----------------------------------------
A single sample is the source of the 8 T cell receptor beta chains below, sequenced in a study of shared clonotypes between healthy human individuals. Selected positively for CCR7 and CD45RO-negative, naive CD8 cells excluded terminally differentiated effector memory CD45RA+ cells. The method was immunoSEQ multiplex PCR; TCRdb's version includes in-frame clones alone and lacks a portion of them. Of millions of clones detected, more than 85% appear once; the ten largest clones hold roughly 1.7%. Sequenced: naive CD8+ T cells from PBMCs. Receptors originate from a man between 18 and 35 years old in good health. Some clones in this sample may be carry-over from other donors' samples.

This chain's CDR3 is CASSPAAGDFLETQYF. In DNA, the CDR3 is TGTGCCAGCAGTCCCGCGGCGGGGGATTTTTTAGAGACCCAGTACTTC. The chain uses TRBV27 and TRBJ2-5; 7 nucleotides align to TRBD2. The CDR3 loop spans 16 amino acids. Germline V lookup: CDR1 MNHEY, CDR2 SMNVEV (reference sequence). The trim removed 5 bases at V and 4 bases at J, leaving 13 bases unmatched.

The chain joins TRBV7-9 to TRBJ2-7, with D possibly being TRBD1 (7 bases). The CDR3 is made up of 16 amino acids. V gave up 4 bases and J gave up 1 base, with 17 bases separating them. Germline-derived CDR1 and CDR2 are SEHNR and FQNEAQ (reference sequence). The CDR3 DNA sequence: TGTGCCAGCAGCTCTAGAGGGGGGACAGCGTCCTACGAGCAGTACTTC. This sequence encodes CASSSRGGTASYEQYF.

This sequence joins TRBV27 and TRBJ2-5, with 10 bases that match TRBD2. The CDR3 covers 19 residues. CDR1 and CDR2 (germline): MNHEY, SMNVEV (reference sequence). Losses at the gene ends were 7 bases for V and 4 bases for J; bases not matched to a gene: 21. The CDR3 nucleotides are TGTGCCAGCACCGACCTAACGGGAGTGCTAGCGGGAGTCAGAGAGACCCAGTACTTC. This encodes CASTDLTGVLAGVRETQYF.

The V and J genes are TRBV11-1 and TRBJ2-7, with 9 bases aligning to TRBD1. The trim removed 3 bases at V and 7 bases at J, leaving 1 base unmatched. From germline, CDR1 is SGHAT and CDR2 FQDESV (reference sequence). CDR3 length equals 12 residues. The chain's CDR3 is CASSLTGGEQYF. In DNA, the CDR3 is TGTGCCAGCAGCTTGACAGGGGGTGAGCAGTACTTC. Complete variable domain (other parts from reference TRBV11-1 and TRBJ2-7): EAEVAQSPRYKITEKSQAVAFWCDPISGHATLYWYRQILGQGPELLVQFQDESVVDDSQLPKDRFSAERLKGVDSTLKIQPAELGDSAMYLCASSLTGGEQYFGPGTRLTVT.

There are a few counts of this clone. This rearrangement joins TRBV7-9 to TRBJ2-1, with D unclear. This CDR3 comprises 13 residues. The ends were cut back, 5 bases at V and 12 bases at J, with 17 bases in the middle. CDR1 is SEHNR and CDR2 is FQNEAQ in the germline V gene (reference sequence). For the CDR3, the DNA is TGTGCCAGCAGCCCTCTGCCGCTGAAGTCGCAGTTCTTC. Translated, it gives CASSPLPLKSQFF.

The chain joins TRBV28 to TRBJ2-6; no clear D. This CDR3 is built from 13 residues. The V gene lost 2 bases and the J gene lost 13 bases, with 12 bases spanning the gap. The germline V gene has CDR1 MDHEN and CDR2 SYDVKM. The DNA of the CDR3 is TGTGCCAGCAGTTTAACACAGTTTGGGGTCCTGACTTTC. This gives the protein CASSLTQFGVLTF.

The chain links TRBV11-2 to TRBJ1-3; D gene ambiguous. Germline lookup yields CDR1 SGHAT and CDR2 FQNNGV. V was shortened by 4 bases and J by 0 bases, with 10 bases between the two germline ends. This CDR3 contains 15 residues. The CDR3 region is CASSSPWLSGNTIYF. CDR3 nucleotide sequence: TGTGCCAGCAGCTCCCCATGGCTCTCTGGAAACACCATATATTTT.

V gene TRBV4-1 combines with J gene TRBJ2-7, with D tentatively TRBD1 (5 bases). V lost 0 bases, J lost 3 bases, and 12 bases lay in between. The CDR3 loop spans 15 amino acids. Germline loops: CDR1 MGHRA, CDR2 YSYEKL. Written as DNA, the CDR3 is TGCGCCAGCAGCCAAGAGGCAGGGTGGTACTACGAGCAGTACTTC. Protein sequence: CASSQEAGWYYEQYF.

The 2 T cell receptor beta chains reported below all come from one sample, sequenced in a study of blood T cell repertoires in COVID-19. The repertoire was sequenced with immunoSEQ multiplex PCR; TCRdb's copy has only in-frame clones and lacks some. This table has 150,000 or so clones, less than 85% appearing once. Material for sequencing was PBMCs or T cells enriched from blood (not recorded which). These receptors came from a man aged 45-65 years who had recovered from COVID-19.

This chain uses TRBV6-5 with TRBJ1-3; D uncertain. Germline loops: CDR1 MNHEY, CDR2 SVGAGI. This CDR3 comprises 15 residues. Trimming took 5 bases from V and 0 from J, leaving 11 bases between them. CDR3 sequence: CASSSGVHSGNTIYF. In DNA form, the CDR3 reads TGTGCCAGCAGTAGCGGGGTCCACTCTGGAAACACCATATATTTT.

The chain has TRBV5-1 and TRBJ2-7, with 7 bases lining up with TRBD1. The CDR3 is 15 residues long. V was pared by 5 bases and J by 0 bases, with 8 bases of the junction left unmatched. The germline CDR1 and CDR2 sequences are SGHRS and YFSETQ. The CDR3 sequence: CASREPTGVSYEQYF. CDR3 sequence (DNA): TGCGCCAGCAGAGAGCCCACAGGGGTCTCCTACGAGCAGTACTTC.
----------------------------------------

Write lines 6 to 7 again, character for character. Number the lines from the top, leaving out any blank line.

There are a few counts of this clone. This rearrangement joins TRBV7-9 to TRBJ2-1, with D unclear. This CDR3 comprises 13 residues. The ends were cut back, 5 bases at V and 12 bases at J, with 17 bases in the middle. CDR1 is SEHNR and CDR2 is FQNEAQ in the germline V gene (reference sequence). For the CDR3, the DNA is TGTGCCAGCAGCCCTCTGCCGCTGAAGTCGCAGTTCTTC. Translated, it gives CASSPLPLKSQFF.

The chain joins TRBV28 to TRBJ2-6; no clear D. This CDR3 is built from 13 residues. The V gene lost 2 bases and the J gene lost 13 bases, with 12 bases spanning the gap. The germline V gene has CDR1 MDHEN and CDR2 SYDVKM. The DNA of the CDR3 is TGTGCCAGCAGTTTAACACAGTTTGGGGTCCTGACTTTC. This gives the protein CASSLTQFGVLTF.